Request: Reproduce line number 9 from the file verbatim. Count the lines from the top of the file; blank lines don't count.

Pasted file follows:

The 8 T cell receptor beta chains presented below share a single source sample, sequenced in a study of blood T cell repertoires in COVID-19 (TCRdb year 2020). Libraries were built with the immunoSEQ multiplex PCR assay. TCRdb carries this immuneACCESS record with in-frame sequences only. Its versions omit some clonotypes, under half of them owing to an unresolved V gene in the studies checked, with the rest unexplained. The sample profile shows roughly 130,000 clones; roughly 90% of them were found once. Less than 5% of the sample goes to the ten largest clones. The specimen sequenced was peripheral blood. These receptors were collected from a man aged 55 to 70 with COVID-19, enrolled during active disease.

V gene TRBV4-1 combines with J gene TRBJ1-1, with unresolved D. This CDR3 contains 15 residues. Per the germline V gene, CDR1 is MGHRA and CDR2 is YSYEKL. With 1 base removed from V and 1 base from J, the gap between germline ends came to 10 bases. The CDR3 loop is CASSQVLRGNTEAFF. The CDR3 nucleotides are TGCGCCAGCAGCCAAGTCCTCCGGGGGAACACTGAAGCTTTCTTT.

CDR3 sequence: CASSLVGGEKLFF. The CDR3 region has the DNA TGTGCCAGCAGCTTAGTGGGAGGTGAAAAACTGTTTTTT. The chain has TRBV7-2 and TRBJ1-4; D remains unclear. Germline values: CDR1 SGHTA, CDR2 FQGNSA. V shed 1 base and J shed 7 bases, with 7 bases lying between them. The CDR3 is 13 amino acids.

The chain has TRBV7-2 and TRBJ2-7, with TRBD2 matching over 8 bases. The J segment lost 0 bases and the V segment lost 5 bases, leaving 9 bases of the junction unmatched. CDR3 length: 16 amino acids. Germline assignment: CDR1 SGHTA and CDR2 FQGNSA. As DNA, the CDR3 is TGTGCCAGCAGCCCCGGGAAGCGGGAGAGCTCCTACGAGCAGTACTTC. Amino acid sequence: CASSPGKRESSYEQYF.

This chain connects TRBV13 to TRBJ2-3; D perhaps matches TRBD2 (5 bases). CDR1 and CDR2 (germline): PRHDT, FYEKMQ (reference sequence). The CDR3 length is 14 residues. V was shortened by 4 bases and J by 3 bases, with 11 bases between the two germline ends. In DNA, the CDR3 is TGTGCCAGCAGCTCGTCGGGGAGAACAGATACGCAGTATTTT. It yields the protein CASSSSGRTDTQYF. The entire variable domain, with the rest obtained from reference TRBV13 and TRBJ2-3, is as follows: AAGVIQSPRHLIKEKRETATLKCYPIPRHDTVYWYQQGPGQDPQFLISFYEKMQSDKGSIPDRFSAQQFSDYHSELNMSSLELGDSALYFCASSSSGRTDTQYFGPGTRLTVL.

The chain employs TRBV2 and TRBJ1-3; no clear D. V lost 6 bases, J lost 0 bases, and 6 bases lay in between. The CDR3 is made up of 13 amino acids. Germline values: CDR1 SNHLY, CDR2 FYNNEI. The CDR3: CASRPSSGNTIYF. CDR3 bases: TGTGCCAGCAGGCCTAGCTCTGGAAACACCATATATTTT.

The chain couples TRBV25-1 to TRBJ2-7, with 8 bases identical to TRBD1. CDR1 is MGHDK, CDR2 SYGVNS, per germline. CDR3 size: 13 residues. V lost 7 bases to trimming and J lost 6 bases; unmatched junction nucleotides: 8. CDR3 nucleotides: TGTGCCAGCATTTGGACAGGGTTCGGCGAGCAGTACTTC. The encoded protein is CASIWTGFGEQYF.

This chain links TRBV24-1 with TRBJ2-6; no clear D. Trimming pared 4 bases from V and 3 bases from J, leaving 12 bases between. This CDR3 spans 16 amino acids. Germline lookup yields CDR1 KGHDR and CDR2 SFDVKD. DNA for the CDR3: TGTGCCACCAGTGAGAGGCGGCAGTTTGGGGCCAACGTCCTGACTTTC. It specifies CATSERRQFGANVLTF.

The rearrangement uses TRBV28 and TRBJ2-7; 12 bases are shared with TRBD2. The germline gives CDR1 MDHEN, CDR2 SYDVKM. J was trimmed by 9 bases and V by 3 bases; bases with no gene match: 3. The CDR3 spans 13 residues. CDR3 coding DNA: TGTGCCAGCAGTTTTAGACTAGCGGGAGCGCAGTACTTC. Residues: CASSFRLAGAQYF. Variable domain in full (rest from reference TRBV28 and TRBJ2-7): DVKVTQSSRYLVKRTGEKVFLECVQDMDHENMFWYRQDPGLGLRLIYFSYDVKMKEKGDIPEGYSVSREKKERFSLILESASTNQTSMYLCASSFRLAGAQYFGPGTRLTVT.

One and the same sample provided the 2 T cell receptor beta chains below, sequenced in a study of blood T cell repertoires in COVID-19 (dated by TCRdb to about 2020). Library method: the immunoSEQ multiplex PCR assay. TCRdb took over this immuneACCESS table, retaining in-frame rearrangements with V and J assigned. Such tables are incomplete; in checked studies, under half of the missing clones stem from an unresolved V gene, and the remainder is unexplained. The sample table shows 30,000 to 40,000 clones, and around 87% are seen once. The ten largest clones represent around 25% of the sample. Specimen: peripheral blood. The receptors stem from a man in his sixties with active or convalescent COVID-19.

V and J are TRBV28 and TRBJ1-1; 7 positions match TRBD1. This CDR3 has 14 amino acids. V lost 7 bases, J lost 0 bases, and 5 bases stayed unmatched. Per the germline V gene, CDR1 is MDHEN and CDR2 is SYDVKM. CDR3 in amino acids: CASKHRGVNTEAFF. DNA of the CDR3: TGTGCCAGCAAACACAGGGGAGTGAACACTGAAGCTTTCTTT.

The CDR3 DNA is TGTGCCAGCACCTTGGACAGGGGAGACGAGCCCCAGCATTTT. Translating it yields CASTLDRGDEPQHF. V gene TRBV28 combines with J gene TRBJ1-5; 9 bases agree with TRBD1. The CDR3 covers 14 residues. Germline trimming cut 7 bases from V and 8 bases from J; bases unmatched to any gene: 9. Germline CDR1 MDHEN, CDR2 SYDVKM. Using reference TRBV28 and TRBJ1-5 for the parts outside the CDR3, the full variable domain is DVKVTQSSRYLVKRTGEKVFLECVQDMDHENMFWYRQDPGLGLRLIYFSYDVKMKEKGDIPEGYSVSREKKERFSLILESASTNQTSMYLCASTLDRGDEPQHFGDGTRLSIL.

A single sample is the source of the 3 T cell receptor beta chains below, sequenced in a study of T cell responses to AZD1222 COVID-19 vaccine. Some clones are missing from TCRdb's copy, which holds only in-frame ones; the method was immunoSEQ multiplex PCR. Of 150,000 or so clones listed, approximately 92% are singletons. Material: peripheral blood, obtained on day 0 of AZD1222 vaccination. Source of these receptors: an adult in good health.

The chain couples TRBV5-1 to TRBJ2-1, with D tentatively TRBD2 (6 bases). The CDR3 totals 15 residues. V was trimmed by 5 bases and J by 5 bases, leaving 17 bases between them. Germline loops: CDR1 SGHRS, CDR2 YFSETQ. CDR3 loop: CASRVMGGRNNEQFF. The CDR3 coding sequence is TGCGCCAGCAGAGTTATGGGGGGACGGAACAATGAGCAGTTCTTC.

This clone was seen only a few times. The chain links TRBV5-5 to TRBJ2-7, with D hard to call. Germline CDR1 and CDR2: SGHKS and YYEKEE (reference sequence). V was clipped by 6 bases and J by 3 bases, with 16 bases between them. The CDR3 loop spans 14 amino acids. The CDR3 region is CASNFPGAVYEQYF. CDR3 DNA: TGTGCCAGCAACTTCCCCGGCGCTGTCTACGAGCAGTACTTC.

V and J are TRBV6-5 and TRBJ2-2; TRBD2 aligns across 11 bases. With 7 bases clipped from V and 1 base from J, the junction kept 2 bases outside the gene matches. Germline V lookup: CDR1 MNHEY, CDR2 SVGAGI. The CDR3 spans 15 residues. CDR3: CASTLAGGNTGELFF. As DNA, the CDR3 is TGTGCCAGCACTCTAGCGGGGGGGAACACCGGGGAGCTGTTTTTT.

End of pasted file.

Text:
The rearrangement uses TRBV28 and TRBJ2-7; 12 bases are shared with TRBD2. The germline gives CDR1 MDHEN, CDR2 SYDVKM. J was trimmed by 9 bases and V by 3 bases; bases with no gene match: 3. The CDR3 spans 13 residues. CDR3 coding DNA: TGTGCCAGCAGTTTTAGACTAGCGGGAGCGCAGTACTTC. Residues: CASSFRLAGAQYF. Variable domain in full (rest from reference TRBV28 and TRBJ2-7): DVKVTQSSRYLVKRTGEKVFLECVQDMDHENMFWYRQDPGLGLRLIYFSYDVKMKEKGDIPEGYSVSREKKERFSLILESASTNQTSMYLCASSFRLAGAQYFGPGTRLTVT.